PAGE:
Chicken was recently on sale at our local I decided to stock up a little.
I usually watch the prices on the boneless skinless chicken breasts and the whole chickens. A sale for the local grocery store is usually .99/lb. for a whole chicken and 1.99/lb for boneless skinless breasts. (Which makes it very comparable to a bag of frozen breasts, only these are fresh...and much better quality)
I thought I would share with you what I do when I stock up and my favorite way to cook a whole chicken.
  • I get my kitchen scissors out and cut away extra fat and lay them 3 split breasts to a freezer bag and place that bag in the freezer. That way I can just grab one bag to use in a recipe that feeds our family.
  • You could also "flash freeze" the breasts by laying the individual breasts out on baking sheets (make sure the breasts are not touching) and placing the baking sheets in the freezer. Once the breasts are frozen, take the breasts off the sheets and place all the breasts in one big freezer bag...that way you can grab the number of breasts you need each time you cook.
  • Also, when I return from the store after stocking up on chicken breasts, I fill my crockpot up with chicken breasts. I place a little water in the crockpot and then turn it on. 3-4 hours on high or 7-8 on low is a good guide. Once it's done cooking I shred the meat in the crockpot or on a plate with two forks. I then measure out 2 cups of shredded chicken (since this is a common measurement in a lot of my recipes) and fill quart freezer bags with my 2 cups of chicken and place those bags in the freezer. This simple step can really speed up meal prep time!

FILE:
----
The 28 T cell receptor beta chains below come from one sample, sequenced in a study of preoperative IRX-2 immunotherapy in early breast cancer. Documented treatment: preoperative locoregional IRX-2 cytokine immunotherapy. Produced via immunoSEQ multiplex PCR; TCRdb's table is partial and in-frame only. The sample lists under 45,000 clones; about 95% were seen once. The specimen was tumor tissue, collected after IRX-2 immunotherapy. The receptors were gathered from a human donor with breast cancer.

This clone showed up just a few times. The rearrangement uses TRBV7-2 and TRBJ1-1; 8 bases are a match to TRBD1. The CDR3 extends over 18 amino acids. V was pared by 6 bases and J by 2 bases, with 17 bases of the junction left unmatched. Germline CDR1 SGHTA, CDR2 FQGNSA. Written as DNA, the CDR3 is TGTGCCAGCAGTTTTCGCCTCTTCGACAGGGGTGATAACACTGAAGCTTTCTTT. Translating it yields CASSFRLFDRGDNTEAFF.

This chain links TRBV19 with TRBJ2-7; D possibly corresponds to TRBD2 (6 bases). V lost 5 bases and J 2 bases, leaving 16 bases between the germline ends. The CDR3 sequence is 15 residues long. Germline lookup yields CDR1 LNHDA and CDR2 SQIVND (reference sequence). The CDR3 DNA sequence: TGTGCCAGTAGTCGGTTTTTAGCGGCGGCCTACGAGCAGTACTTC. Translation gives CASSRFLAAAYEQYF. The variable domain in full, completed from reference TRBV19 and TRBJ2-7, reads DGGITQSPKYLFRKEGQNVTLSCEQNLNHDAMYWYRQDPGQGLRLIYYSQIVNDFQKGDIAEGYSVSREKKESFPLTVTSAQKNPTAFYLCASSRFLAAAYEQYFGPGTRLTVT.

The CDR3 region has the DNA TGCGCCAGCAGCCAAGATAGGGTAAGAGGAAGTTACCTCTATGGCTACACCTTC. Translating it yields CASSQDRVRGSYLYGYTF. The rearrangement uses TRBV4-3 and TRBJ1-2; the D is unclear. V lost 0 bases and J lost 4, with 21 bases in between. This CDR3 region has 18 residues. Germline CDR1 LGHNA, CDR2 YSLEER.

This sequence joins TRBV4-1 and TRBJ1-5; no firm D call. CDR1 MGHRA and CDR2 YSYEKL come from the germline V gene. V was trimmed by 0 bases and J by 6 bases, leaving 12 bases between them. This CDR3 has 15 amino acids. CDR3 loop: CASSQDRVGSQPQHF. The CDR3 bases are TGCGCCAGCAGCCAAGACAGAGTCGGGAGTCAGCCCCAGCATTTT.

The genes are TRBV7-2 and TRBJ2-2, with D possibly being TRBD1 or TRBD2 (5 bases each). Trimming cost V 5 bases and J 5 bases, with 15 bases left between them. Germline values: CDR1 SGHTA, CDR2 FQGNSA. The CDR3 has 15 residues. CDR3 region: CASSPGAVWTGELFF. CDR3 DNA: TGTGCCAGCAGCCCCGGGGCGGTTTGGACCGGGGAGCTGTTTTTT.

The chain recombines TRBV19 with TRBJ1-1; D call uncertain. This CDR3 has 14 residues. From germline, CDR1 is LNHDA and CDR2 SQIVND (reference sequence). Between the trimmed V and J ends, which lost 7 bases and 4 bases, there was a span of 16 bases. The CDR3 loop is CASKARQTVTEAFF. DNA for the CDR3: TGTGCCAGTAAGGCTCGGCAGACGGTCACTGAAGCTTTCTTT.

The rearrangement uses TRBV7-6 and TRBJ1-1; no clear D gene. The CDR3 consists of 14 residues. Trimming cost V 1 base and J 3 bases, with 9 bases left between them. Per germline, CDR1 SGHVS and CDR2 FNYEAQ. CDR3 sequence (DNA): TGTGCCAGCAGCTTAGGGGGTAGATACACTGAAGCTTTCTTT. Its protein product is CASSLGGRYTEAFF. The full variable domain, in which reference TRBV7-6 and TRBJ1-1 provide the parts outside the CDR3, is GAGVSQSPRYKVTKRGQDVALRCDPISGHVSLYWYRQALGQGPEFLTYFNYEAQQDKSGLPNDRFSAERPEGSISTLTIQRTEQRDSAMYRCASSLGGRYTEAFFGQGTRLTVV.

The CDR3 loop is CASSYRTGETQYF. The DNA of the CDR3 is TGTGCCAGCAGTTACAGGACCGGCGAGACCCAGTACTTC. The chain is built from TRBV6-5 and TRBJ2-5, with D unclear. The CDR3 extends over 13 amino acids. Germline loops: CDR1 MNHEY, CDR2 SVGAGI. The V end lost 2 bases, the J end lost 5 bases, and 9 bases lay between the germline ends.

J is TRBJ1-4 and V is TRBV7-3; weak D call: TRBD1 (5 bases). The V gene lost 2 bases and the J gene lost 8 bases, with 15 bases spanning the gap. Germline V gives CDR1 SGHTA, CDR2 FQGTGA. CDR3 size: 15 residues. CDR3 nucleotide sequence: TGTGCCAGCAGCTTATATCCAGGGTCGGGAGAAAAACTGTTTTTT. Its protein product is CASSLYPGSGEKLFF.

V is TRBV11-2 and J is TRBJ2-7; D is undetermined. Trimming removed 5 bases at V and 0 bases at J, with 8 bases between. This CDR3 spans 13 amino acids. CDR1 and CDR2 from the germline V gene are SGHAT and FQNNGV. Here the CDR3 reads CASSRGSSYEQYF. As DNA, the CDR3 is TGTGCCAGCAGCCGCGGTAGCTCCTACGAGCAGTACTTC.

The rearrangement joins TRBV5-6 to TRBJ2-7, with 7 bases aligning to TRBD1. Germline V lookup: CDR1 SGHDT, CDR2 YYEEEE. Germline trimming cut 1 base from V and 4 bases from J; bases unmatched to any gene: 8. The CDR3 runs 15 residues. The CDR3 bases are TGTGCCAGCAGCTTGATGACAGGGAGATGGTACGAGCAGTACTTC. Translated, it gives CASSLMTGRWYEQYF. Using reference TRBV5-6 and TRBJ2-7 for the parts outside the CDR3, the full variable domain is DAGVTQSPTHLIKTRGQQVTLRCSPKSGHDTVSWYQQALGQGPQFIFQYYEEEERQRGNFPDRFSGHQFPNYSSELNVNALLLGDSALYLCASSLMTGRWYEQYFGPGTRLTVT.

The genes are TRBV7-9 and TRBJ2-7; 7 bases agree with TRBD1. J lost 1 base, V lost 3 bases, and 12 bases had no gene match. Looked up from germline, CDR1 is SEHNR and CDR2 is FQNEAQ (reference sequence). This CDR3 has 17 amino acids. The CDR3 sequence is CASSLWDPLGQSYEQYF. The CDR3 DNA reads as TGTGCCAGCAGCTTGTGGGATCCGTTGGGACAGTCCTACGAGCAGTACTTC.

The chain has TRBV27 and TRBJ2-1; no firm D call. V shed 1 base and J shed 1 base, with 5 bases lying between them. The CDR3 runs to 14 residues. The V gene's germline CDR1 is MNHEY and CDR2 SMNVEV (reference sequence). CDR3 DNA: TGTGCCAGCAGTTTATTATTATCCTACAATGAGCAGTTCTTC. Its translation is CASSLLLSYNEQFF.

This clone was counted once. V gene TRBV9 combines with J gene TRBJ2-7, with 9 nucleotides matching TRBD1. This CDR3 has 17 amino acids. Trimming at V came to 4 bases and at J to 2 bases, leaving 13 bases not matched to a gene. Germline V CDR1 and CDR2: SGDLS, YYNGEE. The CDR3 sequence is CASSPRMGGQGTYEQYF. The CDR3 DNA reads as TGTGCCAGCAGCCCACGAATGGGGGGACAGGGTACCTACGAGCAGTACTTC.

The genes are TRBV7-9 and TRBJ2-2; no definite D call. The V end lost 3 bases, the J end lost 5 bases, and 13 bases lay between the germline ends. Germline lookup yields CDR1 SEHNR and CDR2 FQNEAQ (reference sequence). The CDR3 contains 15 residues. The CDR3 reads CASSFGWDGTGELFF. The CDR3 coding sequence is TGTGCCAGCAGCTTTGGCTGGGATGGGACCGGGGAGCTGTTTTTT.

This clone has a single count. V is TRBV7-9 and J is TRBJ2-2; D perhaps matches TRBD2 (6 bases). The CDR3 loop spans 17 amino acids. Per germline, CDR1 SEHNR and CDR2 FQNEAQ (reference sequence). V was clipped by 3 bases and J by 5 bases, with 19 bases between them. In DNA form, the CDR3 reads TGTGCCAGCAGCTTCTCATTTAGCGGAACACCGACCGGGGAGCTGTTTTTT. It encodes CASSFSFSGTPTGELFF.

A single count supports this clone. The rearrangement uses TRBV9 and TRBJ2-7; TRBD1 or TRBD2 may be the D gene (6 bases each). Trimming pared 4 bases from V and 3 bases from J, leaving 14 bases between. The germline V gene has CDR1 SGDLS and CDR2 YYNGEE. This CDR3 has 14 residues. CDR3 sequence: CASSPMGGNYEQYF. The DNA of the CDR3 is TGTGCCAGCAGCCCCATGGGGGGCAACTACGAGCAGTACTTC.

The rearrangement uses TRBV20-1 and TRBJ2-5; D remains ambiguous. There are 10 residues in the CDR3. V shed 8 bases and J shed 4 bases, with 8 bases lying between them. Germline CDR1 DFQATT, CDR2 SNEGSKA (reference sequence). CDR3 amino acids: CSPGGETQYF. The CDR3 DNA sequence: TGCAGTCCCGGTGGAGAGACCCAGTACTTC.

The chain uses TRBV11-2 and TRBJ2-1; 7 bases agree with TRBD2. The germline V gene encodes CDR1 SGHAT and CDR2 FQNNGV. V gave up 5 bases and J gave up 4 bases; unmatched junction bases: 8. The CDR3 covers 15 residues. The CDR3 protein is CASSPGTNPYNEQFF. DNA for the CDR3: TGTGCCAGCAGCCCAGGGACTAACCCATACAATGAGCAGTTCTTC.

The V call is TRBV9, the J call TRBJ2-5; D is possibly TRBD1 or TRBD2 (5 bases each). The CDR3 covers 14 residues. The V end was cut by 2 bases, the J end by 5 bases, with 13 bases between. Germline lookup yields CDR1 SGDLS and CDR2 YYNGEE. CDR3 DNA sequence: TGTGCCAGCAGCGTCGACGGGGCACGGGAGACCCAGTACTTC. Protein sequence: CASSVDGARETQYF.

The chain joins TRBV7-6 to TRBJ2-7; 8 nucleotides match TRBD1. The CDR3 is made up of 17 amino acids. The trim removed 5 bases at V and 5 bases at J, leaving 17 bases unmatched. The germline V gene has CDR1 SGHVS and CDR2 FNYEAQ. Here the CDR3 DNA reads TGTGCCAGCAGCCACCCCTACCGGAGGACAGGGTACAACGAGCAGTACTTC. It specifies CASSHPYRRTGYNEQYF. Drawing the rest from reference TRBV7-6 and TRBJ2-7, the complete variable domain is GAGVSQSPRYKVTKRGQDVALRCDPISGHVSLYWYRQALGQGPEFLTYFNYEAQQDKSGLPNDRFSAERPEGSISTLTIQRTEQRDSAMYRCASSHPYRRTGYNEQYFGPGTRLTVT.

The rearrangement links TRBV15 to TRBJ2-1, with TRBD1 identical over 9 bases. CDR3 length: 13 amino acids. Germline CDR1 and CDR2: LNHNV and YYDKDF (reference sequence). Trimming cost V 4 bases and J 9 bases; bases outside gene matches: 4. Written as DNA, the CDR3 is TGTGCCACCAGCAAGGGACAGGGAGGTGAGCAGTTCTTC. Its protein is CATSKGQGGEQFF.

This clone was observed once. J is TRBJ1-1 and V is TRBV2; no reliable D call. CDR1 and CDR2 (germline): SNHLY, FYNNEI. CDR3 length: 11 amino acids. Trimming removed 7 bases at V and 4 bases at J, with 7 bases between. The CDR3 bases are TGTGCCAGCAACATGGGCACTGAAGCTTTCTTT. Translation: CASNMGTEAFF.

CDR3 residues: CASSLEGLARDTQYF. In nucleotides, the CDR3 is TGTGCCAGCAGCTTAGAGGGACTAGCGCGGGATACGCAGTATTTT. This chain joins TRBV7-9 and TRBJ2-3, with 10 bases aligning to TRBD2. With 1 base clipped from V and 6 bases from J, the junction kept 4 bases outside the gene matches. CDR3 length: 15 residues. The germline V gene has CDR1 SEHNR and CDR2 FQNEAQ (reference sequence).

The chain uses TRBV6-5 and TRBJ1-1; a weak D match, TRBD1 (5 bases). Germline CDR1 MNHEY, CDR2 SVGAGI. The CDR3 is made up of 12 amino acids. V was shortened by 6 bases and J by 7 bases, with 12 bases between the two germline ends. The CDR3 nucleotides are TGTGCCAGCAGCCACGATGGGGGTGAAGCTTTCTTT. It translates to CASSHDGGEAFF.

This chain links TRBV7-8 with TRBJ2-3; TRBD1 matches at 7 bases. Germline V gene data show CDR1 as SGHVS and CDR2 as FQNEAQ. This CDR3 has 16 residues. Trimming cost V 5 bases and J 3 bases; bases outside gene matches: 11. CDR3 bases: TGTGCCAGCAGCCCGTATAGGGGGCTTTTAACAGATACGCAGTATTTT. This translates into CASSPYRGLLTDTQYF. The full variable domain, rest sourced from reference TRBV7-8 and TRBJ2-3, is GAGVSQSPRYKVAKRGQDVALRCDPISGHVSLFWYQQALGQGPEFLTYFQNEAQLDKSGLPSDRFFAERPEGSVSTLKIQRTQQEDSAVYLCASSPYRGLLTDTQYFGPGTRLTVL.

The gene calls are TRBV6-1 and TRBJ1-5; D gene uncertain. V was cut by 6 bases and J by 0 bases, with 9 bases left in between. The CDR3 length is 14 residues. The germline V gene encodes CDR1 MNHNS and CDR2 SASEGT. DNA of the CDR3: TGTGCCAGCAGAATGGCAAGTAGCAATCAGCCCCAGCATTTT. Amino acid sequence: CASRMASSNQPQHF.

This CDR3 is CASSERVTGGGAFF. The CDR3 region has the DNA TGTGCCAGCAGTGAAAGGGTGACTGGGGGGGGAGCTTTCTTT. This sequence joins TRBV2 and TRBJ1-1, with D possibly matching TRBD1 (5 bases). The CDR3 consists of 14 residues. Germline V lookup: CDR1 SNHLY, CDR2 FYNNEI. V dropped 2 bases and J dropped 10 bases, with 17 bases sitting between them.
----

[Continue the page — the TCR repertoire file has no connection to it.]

• Cooking a whole chicken or two ahead and de-boning and shredding is another way to do it...but I would only pick to do this if I was going to make my own chicken stock....I haven't done this enough to have a good recipe to recommend at this point, but maybe in the future I will!

I will share with you my absolute favorite way to cook a whole chicken for a meal...and it's a great recipe for company. It's actually a 2 part recipe and you will have to plan a little ahead. The first step is to brine the meat. Brining is simply a seasoned water solution that the chicken sits in (for 12-48 hours) While the chicken is sitting in the solution it absorbs the flavors of the seasonings and the the meat a flavor and juiciness that is tremendous! If I'm brining for a day or more, I will put the chicken in the solution will have plenty of time to thaw.

Here's the brine recipe I use:

Master Brine

After it's done brining I use this recipe to roast it for 5 hours! I really think it's worth it!

Roast Sticky Chicken

I usually do the rub right before putting it in the oven. The other thing I've learned is to use a roaster that the chicken just fits into (touching the sides). I'm not sure's just works! Sometimes I baste or spoon some of the pan drippings over the chicken a few times during the baking, but it's not necessary!


The Mackeys  – (March 3, 2010 at 8:51 AM)  

oh.... I want to eat that chicken...

ljk  – (March 6, 2010 at 6:08 PM)  

When I cook a bunch of chicken breasts in the crockpot I add some chicken bouillion, carrots, celery, and onion into the water and make chicken stock that way. (I'm too lazy to cook a whole chicken!) The chicken gets so much more flavor that way too! Then I shred and freeze as you do!

Appleseed Gifts  – (March 12, 2010 at 11:19 AM)  

Just wanted to let you and your readers know about the Appleseed St. Patty's 20% off sale! Check it out! Talk to you soon!

(click on the clover for details)

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